The best measure of the quality of a process or a machine is an efficiency, which is often calculated as the ratio of useful output to total input. For fans, the most commonly used is the polytropic (or isentropic for compressors) efficiency. However, in the case of open rotor fans, these definitions cannot by directly applied. In the considered herein case, one can use the ratio of the calculated useful and mechanical power, what may tell us about how many energy from fan blades

is given to the fluid.

Another possibility for estimation of the CRF performance is to apply the definition of the propulsive efficiency, which is defined as follows:

η p = 2 1 + v o u t v i n (7)

where v_{ou}_{t} and v_{in} are mean velocities at the outlet and inlet, respectively, calculated on the control surfaces (

However, whereas the CRF was applied for the work mode in a duct, the propulsive efficiency rises rapidly. For the 4000 RPM for CRF with CLARK Y profile, this value rises to the 0.94, from 0.63 for the open rotor mode (

In

CRF performance also depends on the value of the maximal blade pitch angle, α_{max}. It means that the air volume flow rate can be regulated by both rotational speed RPM and α_{max}.

CLARK Y profile for rotational speed 4000 RPM with the maximal blade pitch angle 15˚, 20˚, 25˚ and 30˚. The outlet velocity from CRF significantly increases together with the increase of maximal blade pitch angle.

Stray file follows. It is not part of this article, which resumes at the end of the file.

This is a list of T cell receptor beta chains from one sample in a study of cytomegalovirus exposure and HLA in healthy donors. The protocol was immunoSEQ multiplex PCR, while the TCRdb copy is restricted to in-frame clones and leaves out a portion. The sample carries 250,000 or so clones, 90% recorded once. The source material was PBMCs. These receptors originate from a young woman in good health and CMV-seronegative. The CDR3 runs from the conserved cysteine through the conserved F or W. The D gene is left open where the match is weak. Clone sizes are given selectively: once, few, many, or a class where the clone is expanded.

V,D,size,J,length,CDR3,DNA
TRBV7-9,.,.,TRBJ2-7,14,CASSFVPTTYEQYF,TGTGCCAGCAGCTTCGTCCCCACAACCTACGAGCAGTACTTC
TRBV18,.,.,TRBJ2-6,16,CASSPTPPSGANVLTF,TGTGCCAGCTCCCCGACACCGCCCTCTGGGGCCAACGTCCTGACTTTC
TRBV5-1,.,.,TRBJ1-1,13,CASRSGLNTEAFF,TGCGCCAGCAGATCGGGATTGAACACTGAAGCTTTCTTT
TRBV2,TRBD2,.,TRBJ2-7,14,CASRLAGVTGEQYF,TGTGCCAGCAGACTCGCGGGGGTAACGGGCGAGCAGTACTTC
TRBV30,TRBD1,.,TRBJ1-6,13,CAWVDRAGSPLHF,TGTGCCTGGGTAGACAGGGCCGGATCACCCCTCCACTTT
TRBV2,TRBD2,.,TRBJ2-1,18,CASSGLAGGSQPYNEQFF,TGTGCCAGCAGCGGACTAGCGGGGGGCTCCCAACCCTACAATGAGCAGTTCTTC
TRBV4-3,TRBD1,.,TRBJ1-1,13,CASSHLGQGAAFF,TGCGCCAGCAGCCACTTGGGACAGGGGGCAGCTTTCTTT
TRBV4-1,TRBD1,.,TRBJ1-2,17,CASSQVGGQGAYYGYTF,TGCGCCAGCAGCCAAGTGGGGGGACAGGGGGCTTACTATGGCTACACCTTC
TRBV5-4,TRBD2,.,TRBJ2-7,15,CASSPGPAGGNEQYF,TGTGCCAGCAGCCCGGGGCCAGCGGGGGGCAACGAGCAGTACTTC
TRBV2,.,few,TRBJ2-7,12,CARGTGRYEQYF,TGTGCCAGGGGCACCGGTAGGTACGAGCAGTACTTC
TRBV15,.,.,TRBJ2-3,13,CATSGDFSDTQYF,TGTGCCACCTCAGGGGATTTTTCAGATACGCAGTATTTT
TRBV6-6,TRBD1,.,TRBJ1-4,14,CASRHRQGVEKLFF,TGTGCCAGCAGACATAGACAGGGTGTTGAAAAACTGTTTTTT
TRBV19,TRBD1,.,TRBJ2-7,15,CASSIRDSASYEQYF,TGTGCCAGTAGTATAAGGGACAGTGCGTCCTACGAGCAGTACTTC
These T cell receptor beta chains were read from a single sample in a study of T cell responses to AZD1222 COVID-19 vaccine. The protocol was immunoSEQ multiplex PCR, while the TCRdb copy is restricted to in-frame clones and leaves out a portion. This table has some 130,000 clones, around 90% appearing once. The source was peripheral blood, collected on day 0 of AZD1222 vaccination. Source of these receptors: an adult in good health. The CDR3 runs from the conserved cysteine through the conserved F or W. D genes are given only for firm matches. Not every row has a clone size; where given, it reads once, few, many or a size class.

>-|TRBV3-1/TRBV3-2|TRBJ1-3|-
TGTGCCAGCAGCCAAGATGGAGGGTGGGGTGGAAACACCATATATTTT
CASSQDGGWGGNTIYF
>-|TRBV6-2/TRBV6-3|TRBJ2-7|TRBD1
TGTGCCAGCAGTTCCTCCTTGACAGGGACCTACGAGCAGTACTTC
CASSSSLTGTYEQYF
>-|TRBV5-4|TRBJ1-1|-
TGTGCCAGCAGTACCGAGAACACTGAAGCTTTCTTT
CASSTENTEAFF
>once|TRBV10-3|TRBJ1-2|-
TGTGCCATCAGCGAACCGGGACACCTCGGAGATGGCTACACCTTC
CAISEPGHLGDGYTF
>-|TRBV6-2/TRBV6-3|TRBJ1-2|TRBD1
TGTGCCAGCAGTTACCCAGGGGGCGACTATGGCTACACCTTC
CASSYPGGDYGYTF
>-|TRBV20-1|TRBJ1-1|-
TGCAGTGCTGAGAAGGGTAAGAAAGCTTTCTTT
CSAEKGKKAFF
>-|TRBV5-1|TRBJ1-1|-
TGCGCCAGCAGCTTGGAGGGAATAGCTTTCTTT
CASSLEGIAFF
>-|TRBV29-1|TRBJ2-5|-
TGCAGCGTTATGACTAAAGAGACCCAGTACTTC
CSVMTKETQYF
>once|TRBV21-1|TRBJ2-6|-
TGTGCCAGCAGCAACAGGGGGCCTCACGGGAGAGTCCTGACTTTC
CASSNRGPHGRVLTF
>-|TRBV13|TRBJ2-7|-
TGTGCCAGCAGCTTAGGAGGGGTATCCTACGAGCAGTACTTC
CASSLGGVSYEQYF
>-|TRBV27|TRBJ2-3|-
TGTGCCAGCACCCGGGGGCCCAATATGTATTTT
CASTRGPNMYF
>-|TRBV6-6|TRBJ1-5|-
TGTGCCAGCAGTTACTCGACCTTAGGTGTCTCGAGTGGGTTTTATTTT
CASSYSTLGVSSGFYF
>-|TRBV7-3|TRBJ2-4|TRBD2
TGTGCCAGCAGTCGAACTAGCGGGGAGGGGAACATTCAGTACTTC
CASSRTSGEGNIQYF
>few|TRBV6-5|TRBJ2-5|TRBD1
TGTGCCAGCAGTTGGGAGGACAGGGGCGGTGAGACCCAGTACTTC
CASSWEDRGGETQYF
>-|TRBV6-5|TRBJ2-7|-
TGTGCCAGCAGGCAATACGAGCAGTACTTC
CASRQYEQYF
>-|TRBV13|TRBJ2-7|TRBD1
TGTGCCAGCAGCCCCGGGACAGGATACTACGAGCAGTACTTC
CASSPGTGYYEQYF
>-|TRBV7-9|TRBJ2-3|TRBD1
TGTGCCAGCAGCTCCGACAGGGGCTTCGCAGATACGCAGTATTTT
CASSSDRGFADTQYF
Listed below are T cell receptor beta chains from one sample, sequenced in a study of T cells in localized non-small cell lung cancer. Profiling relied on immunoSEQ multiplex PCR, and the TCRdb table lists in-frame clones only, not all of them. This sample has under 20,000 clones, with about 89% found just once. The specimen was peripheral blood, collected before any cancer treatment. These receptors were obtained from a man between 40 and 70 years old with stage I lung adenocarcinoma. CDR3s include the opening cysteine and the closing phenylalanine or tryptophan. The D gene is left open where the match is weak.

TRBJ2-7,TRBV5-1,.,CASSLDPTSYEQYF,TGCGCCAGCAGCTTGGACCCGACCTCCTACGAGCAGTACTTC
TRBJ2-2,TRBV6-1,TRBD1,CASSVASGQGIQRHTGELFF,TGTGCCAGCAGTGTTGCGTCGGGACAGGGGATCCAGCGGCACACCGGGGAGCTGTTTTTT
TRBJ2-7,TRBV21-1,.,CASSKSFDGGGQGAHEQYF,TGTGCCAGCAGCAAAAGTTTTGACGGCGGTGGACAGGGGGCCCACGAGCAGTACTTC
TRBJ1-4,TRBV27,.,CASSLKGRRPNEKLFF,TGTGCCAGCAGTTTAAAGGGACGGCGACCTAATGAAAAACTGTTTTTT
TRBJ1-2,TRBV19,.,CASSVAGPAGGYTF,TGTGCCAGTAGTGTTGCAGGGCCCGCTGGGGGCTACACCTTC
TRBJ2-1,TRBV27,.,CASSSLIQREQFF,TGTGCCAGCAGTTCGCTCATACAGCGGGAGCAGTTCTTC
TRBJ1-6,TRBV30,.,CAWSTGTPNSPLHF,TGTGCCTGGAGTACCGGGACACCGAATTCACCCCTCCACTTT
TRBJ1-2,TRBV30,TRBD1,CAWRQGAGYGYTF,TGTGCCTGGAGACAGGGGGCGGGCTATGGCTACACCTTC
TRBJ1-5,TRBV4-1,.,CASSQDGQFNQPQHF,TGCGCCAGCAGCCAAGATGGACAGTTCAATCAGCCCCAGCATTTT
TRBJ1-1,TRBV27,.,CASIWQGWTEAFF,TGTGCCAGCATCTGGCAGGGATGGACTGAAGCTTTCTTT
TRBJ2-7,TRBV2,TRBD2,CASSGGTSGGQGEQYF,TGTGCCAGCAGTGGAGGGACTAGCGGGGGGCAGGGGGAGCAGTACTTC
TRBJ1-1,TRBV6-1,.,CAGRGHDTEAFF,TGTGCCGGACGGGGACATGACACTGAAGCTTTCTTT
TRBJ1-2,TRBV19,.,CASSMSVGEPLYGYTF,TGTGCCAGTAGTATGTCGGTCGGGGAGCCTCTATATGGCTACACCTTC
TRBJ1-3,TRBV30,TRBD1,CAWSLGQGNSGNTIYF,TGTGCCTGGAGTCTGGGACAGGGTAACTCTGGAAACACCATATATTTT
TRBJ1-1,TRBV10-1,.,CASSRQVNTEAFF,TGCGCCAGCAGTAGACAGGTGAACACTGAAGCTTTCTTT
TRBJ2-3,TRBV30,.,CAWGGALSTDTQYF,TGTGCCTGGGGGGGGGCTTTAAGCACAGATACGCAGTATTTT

In

doubling the value of blade pitch angle we may increase the power of the CRF about two times.

The characteristic of the propulsive efficiency vs. maximal blade pitch angle is in this case almost flat, similarly, like for the variable value of rotational speed.

The numerical analysis of the flow in cycloidal rotor fan (CRF) for two shapes of the blades, with NACA0012 and CLARK Y profiles, was performed by means of Ansys CFX CFD software. The transient analysis was made for four rotational speeds and values of maximal blade pitch angle in order to determine CRF performance characteristic. On the basis of the carried out CFD simulations, the following conclusion may be drawn: